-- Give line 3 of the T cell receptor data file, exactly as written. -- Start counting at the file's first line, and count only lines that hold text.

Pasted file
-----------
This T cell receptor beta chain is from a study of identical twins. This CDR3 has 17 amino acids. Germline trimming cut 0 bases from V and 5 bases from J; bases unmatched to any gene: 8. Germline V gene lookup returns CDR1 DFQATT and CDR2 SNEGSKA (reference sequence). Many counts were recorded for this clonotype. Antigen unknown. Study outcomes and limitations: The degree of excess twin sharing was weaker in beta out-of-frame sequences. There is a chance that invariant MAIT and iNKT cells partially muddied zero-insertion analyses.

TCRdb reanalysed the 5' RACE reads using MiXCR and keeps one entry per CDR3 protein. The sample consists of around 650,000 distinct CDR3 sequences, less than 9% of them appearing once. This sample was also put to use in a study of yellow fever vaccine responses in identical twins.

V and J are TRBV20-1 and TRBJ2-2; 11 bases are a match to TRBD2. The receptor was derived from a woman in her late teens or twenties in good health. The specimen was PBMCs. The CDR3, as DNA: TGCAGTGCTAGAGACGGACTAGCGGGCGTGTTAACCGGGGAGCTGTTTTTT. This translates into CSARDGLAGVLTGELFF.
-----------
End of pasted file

V and J are TRBV20-1 and TRBJ2-2; 11 bases are a match to TRBD2. The receptor was derived from a woman in her late teens or twenties in good health. The specimen was PBMCs. The CDR3, as DNA: TGCAGTGCTAGAGACGGACTAGCGGGCGTGTTAACCGGGGAGCTGTTTTTT. This translates into CSARDGLAGVLTGELFF.